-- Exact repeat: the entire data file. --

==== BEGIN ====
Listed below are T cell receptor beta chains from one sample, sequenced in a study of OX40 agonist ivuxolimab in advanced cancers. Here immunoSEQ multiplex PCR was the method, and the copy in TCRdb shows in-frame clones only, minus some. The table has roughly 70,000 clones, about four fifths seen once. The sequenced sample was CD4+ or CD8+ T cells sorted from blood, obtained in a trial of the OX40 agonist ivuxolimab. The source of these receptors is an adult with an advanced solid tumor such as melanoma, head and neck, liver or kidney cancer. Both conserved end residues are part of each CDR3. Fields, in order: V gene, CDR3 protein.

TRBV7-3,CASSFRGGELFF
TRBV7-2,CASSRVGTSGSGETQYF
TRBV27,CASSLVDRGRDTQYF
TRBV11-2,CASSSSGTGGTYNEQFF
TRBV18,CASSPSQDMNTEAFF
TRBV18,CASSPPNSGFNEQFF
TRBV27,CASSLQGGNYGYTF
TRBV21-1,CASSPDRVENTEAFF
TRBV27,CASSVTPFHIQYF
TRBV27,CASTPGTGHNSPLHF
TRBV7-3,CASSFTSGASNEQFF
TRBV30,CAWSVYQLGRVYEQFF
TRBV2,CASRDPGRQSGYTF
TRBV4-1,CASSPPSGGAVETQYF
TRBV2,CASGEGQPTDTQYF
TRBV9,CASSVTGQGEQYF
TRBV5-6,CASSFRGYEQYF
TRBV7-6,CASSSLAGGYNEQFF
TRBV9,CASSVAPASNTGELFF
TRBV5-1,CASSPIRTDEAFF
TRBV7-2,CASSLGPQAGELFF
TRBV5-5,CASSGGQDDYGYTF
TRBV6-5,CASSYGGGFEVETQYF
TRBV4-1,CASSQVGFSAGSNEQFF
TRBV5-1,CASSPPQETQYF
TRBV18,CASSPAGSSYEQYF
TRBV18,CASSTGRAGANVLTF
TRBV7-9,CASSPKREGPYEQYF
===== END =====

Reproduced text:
Listed below are T cell receptor beta chains from one sample, sequenced in a study of OX40 agonist ivuxolimab in advanced cancers. Here immunoSEQ multiplex PCR was the method, and the copy in TCRdb shows in-frame clones only, minus some. The table has roughly 70,000 clones, about four fifths seen once. The sequenced sample was CD4+ or CD8+ T cells sorted from blood, obtained in a trial of the OX40 agonist ivuxolimab. The source of these receptors is an adult with an advanced solid tumor such as melanoma, head and neck, liver or kidney cancer. Both conserved end residues are part of each CDR3. Fields, in order: V gene, CDR3 protein.

TRBV7-3,CASSFRGGELFF
TRBV7-2,CASSRVGTSGSGETQYF
TRBV27,CASSLVDRGRDTQYF
TRBV11-2,CASSSSGTGGTYNEQFF
TRBV18,CASSPSQDMNTEAFF
TRBV18,CASSPPNSGFNEQFF
TRBV27,CASSLQGGNYGYTF
TRBV21-1,CASSPDRVENTEAFF
TRBV27,CASSVTPFHIQYF
TRBV27,CASTPGTGHNSPLHF
TRBV7-3,CASSFTSGASNEQFF
TRBV30,CAWSVYQLGRVYEQFF
TRBV2,CASRDPGRQSGYTF
TRBV4-1,CASSPPSGGAVETQYF
TRBV2,CASGEGQPTDTQYF
TRBV9,CASSVTGQGEQYF
TRBV5-6,CASSFRGYEQYF
TRBV7-6,CASSSLAGGYNEQFF
TRBV9,CASSVAPASNTGELFF
TRBV5-1,CASSPIRTDEAFF
TRBV7-2,CASSLGPQAGELFF
TRBV5-5,CASSGGQDDYGYTF
TRBV6-5,CASSYGGGFEVETQYF
TRBV4-1,CASSQVGFSAGSNEQFF
TRBV5-1,CASSPPQETQYF
TRBV18,CASSPAGSSYEQYF
TRBV18,CASSTGRAGANVLTF
TRBV7-9,CASSPKREGPYEQYF